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Myths Concerning Terminal Sedation And Morphine

By Erwin J. D. Kompanje –

Translated from Dutch into English from the NNVE newsletter ‘RELEVANT’. (Vol.30. Number 1.2004):-


It is often suggested that terminal patients die sooner after having received a higher dose of morphine or terminal sedation. Some people even consider terminal sedation a form of euthanasia. During a symposium in October 2003 [Dutch] nursing staff confessed to being afraid to apply morphine plasters as they supposed they could be fatal. What is true and what is untrue? It is high time for some transparency on the subject.

The dying phase of life is understood to be the period that death is near and no more curative treatment is given. This phase can last from some hours to days on end, and mostly affects patients with chronic diseases or old age. The patient, the family and nursing staff can do nothing but wait for the end. During the final phase, physical processes tend to change: breathing falters, blood pressure drops, the patients eats nor drinks, consciousness is irregular. Pain, tightness of the chest and anxiety may increase. The latter factors may make the doctor decide to administer terminal sedation or terminal opiates. There is quite a difference between the two, as explained below.

Terminal sedation

This treatment is meant to tranquillize the patient who at times can be extremely restless and panicky. In most cases midazolam (Dormicum) is given, often used also as an anaesthetic before an operation. It makes the patient sleepy, he is unaware of the circumstances. Terminal sedation is a standard procedure of palliative care for terminal patients. A recent report on a German nursing home found that 190/o of 548 patients received terminal sedation; in 670/c of these cases the reason for giving the sedation was to generate peace of mind.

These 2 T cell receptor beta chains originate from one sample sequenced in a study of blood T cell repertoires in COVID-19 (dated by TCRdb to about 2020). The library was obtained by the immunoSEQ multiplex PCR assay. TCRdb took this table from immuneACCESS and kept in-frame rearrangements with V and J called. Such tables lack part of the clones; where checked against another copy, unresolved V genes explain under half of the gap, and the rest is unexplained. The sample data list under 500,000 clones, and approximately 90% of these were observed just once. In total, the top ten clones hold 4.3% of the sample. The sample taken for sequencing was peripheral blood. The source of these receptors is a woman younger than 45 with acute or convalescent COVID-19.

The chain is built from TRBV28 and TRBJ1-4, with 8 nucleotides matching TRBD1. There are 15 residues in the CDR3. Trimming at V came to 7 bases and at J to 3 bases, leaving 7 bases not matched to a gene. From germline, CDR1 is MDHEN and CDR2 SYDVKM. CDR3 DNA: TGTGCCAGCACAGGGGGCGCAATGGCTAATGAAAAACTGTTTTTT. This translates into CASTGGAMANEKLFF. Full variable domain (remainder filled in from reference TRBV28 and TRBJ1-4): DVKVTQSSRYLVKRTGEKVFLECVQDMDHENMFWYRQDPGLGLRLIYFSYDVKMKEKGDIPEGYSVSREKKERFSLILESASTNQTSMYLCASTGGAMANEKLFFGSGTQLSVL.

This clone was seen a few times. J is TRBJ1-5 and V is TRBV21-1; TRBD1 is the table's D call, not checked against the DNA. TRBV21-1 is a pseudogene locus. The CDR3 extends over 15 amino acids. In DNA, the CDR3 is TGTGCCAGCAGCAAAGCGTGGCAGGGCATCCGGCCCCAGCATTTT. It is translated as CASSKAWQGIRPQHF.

Terminal opiates

The administering of opiates has an altogether different indication. The purpose is to relieve (often unbearable) pain or severe breathing problems. Morphine is a strong painkiller and lessens tightness of the chest. The patient may become somewhat sleepy but it is by no means terminal sedation. Opiates are mostly used for cancer and aids patients. They often get opiates for a longer period.

In the last phase, the dosage may be increased. Both terminal sedation and terminal opiates are exclusively given to patients in their very last phase of life. That is why the term ‘terminal’ is added. In all cases death is near. The possibility of an earlier death because of sedation is nil, provided it is used properly (so no extreme overdose). The sole intention is to ease the pain and agony: in most cases a normal dose is sufficient. The patient dies of an incurable illness or of old age. It is a natural death, legally and ethically a normal medical procedure. Terminal sedation should never be compared to euthanasia, which is solely performed to end life and is irreversible, whereas with sedation a patient can be woken up and made to sleep again.
Erwin J.O. Kompanje is a nurse specializing in Intensive Care. He studied Philosophy at Erasmus University Rotterdam (EUR), where he got his PhD on “Giving and taking. Critical observations on the practice of postmortal organ donation”. He is staff member and researcher at the EUR department of neurosurgery, specializing in ethical issues.

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